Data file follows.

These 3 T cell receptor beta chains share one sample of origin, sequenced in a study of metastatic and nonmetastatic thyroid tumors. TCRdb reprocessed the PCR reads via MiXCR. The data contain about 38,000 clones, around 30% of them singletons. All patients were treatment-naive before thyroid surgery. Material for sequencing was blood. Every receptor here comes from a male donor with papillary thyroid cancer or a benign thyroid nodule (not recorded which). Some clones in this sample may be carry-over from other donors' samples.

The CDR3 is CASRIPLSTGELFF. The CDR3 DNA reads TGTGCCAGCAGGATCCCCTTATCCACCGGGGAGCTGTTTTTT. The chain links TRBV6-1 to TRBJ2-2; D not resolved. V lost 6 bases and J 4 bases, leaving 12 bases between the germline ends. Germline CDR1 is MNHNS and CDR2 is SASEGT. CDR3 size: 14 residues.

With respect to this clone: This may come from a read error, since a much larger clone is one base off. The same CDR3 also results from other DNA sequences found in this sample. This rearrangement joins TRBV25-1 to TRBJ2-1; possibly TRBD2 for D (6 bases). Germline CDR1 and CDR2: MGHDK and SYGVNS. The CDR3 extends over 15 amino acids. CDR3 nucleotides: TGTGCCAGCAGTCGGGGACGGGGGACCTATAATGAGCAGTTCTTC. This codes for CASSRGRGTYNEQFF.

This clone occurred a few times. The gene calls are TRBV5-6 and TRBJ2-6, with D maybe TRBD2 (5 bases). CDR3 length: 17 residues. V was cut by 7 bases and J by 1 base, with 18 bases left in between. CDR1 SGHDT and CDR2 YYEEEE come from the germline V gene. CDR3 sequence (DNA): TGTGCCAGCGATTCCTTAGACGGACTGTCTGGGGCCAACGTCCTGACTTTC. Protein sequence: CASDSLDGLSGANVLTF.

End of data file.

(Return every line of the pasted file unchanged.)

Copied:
These 3 T cell receptor beta chains share one sample of origin, sequenced in a study of metastatic and nonmetastatic thyroid tumors. TCRdb reprocessed the PCR reads via MiXCR. The data contain about 38,000 clones, around 30% of them singletons. All patients were treatment-naive before thyroid surgery. Material for sequencing was blood. Every receptor here comes from a male donor with papillary thyroid cancer or a benign thyroid nodule (not recorded which). Some clones in this sample may be carry-over from other donors' samples.

The CDR3 is CASRIPLSTGELFF. The CDR3 DNA reads TGTGCCAGCAGGATCCCCTTATCCACCGGGGAGCTGTTTTTT. The chain links TRBV6-1 to TRBJ2-2; D not resolved. V lost 6 bases and J 4 bases, leaving 12 bases between the germline ends. Germline CDR1 is MNHNS and CDR2 is SASEGT. CDR3 size: 14 residues.

With respect to this clone: This may come from a read error, since a much larger clone is one base off. The same CDR3 also results from other DNA sequences found in this sample. This rearrangement joins TRBV25-1 to TRBJ2-1; possibly TRBD2 for D (6 bases). Germline CDR1 and CDR2: MGHDK and SYGVNS. The CDR3 extends over 15 amino acids. CDR3 nucleotides: TGTGCCAGCAGTCGGGGACGGGGGACCTATAATGAGCAGTTCTTC. This codes for CASSRGRGTYNEQFF.

This clone occurred a few times. The gene calls are TRBV5-6 and TRBJ2-6, with D maybe TRBD2 (5 bases). CDR3 length: 17 residues. V was cut by 7 bases and J by 1 base, with 18 bases left in between. CDR1 SGHDT and CDR2 YYEEEE come from the germline V gene. CDR3 sequence (DNA): TGTGCCAGCGATTCCTTAGACGGACTGTCTGGGGCCAACGTCCTGACTTTC. Protein sequence: CASDSLDGLSGANVLTF.